So that was all a long winded way of saying why the three sub output with the ability to configure them legitimately as L/R/LFE and have the Audyssey Pro EQ them all independently was a major calling card of Denons' AVP in my books. Add to that two simultaneous operating HDMI outputs with HQV Realta Teranex processing, HBR decoding and fully balanced independent L/R architecture plus a whole host of other features and it just sounded too good to pass up.

It took almost two months for the AVP to arrive after I ordered it, but it was worth the wait. On arrival the sheer size of it is the first thing one notices, the Integra was bigger than the M15 and the Denon dwarfs them both, at nearly 70lbs the AVP is a beast. While the front face plate is pretty much "receiver" looking, the rest of the unit just oozes build quality. It has a very sturdy chassis, with a feel that seems built to support the weight with ease. It has a well thought out rear panel that confirms the separate L/R architecture mentioned above. Hooking it up was a breeze and the preliminary set up was not unlike any other pre-pro or receiver I've had. The GUI is exceptional and makes up for Denons' less than perfect manual.

Eager to get it up and running I just ran the on-board Audyssey XT in 8 positions and switched the crossovers to what I know works well in my room. I'd have to say I was somewhat concerned with what I first heard. It was a very utilitarian sound common with most of the mid-priced receivers I'd heard a bit too forward and dare I say bright. Since it had been a while since I'd had my ICEpower amps on, which I find take a while to warm up and for some reason that time seems proportionate to how long they've been powered off, I didn't panic and just put the sat pvr on a music channel in PLIIx and let it run for almost two days. I'm sure most of you have read something about "burn in time" for electronics and it's a hotly debated topic which I don't want to get into but for whatever reason - be it the ICEpower amps or the AVP - I returned to a much more refined sound. It still wasn't on par with what I'd been able to accomplish with past gear though, but I could tell there was something better lurking.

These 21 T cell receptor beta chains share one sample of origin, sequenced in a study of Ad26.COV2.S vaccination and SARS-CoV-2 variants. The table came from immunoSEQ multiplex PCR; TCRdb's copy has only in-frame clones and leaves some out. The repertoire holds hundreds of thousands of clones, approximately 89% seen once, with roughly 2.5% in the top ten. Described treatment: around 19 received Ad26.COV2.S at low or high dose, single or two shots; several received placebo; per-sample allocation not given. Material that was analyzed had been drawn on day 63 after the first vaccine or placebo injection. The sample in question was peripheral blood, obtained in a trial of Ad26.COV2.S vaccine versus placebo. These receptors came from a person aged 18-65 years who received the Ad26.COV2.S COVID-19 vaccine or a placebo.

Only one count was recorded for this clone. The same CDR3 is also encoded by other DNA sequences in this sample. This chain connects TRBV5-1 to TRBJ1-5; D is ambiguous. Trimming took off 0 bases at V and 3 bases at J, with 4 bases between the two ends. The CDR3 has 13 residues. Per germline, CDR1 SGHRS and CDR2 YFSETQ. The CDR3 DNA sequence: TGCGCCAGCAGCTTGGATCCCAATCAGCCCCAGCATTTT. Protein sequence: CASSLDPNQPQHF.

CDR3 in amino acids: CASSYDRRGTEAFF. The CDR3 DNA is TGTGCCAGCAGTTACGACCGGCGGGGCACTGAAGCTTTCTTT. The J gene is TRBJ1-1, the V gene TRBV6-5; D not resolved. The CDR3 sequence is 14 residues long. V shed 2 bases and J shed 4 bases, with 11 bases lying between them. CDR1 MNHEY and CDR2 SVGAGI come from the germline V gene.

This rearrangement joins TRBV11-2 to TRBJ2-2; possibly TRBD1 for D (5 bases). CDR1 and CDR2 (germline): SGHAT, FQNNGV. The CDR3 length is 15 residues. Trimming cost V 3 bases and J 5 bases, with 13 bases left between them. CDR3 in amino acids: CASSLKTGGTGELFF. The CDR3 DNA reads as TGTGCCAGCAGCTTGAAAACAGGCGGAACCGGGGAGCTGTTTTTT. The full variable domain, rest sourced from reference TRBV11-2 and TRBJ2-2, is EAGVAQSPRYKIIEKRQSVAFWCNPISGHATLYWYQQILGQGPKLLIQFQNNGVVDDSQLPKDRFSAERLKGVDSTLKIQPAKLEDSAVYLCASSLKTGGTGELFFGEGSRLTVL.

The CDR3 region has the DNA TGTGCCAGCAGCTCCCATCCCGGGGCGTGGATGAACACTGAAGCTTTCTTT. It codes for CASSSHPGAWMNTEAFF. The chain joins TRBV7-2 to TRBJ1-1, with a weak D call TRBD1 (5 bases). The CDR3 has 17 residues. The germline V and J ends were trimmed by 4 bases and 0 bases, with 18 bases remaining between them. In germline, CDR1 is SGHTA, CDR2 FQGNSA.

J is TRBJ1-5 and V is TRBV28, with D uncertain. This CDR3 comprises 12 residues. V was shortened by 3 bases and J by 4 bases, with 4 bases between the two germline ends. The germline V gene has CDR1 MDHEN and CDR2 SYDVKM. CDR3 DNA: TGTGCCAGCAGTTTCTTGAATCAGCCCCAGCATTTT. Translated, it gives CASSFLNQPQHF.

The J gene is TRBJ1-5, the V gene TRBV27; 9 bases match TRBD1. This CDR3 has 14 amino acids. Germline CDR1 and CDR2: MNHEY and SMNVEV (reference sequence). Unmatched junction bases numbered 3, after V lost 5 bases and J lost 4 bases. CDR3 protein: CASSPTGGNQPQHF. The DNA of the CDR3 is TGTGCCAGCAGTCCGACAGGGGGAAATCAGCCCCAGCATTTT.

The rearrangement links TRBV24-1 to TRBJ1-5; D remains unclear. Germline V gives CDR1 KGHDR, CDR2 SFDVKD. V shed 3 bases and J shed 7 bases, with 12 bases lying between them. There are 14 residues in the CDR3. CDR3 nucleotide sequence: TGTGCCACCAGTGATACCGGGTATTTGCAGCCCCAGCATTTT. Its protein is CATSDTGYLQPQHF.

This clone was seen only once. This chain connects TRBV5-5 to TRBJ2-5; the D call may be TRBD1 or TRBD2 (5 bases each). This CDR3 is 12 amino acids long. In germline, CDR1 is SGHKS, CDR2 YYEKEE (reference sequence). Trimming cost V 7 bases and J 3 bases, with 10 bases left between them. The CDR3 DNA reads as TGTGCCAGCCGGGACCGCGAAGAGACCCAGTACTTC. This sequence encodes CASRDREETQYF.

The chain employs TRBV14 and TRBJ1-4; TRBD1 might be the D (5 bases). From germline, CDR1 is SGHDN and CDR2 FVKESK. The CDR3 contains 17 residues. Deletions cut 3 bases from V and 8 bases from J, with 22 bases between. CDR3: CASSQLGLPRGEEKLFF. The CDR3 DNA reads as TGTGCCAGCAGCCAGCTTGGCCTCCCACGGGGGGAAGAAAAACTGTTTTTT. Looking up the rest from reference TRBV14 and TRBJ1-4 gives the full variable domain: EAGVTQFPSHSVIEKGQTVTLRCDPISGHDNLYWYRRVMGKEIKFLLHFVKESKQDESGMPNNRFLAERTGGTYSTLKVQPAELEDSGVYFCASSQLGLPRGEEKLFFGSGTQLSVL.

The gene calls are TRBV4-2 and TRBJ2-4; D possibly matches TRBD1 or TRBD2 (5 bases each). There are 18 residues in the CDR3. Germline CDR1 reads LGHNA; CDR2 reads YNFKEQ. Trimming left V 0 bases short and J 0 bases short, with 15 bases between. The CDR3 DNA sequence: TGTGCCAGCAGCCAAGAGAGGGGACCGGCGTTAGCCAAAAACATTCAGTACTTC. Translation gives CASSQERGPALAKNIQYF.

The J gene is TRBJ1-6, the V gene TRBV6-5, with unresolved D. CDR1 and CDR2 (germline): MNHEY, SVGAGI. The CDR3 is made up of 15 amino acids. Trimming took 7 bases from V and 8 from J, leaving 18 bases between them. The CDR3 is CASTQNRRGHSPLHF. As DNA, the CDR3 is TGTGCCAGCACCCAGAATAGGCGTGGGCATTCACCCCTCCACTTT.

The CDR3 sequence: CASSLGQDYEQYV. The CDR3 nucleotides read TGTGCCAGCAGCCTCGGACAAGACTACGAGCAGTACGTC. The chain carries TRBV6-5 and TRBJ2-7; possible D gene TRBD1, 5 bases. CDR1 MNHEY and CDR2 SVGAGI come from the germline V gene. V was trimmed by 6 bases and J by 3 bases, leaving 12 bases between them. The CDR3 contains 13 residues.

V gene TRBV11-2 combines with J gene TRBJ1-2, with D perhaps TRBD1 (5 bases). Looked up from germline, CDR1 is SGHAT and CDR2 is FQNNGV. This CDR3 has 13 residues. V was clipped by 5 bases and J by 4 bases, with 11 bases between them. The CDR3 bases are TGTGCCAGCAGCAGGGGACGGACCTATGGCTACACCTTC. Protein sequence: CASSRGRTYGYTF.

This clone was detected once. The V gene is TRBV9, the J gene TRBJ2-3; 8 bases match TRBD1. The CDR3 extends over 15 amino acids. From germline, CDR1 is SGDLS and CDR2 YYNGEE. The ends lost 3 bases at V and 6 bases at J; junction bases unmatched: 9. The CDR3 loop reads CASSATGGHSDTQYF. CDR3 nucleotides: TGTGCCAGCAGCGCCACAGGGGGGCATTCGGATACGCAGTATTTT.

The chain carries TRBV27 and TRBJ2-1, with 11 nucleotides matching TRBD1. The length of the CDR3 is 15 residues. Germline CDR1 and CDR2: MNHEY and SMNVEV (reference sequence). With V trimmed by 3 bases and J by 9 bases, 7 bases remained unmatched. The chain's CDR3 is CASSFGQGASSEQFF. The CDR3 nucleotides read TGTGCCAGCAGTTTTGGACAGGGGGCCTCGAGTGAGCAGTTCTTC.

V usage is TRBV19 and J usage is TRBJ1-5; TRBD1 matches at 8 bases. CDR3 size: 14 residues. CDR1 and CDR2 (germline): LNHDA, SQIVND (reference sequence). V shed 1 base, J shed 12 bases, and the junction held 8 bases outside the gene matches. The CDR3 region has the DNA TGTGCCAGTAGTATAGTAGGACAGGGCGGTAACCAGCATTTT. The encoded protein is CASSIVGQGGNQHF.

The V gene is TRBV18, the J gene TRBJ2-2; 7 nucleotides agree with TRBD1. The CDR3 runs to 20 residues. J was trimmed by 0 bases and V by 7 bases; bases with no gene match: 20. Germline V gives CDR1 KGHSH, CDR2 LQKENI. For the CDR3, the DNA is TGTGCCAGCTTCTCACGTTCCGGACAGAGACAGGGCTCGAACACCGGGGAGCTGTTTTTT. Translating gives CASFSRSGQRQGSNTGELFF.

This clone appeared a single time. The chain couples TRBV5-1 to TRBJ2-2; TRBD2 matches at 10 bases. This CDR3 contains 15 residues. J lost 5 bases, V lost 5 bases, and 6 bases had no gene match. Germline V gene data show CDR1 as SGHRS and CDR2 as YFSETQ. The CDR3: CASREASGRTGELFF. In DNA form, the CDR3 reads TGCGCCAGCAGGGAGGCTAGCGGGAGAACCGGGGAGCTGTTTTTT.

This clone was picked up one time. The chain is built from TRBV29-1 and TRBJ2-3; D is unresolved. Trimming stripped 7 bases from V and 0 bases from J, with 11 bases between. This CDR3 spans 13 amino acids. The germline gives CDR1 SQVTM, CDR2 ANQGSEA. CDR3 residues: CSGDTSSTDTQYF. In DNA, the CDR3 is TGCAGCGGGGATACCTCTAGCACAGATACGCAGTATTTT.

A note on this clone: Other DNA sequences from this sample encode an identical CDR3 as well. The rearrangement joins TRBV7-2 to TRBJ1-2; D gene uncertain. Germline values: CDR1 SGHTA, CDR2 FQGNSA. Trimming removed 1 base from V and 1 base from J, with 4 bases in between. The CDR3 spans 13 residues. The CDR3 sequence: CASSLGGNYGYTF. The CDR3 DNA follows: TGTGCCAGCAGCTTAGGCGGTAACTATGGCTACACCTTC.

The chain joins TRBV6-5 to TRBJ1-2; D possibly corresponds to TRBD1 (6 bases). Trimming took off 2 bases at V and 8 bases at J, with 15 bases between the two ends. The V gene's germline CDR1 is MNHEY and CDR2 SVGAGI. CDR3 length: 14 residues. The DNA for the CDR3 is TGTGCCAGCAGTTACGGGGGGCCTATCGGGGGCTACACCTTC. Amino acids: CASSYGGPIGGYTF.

Time to break out the heavy artillery; the Audyssey Pro kit. The Pro Kit has a high quality calibrated mic and pre-amp along with software that runs on a laptop or PC. The mic/pre-amp plugs into the front L Aux input on the AVP and the laptop connects via the #1 RS232 input on the back. You have to purchase a license key for each unit you want to calibrate and I had purchased that key a couple of days after ordering the AVP so I was good to go. The Pro software is capable of up to 32 measurements. My HT is a six seater in two rows and is fairly narrow at only 13.5' and 32 would be overkill so I usually do around 12 to 14 with some extra weighting to my sweet spot. I ended up running it twice because I didn't check the speaker levels it set the first time and didn't realize it had dropped my IB sub to -12db which is as low as it can set it and every other speaker to at least -6db. The end result of that wasn't close to what I was after. I turned the sub's volume down and re ran it. Finally I got the results I was after and the AVP was sounding as I had hoped.

This is the part where reviewers will usually run through their various reference CD's, SACD's, DVD's and Blu Ray's and wax poetic about how the gear sounds with each format, using adjectives I really find redundant after reading so many reviews. I'm going to keep this short and sweet. It doesn't matter what media I play through the AVP, it is the best sounding front end I've yet heard, or had in my system. Two channel with HDMI is extremely good but using Denon Link from the 3930 just kicks it up a notch. Where the M15/SEQ combo had a totally enveloping sound in 2ch the Denon does the same but with a bit more separation between the instruments which also gives the perception of more top end definition. I could pretty much repeat this with every format. I haven't mentioned the bass yet, but let's just say it's also the best I've been able to achieve in my room, the three sub output has proved to be the asset I thought it would be. Simply put, it sounds exceptional.

The video processing of this thing is excellent, all images are pristine with excellent color rendition. Upscaling 480i over HDMI to 1080p works as good as anything I've yet seen, and having the processor and volume display on has no ill affect on the picture that I can discern. Plus it's the first processor I've had that made an appreciable difference with SD TV content.

In summary, I think I've finally found the pre-pro to end upgraditis for the foreseeable future. I seriously doubt that if there was something better sounding out there that I would be able to hear or appreciate the difference. With the AVP, I now have a front end that does everything I want flawlessly, has every feature I covet, and sounds as good I could possibly ask for. I've just skimmed the surface of what this thing can do and maybe now that I'm not going to be spending as much time looking over my shoulder for the next best thing I can hook up my turntable! You might ask if the product merits the price, well, to me it does.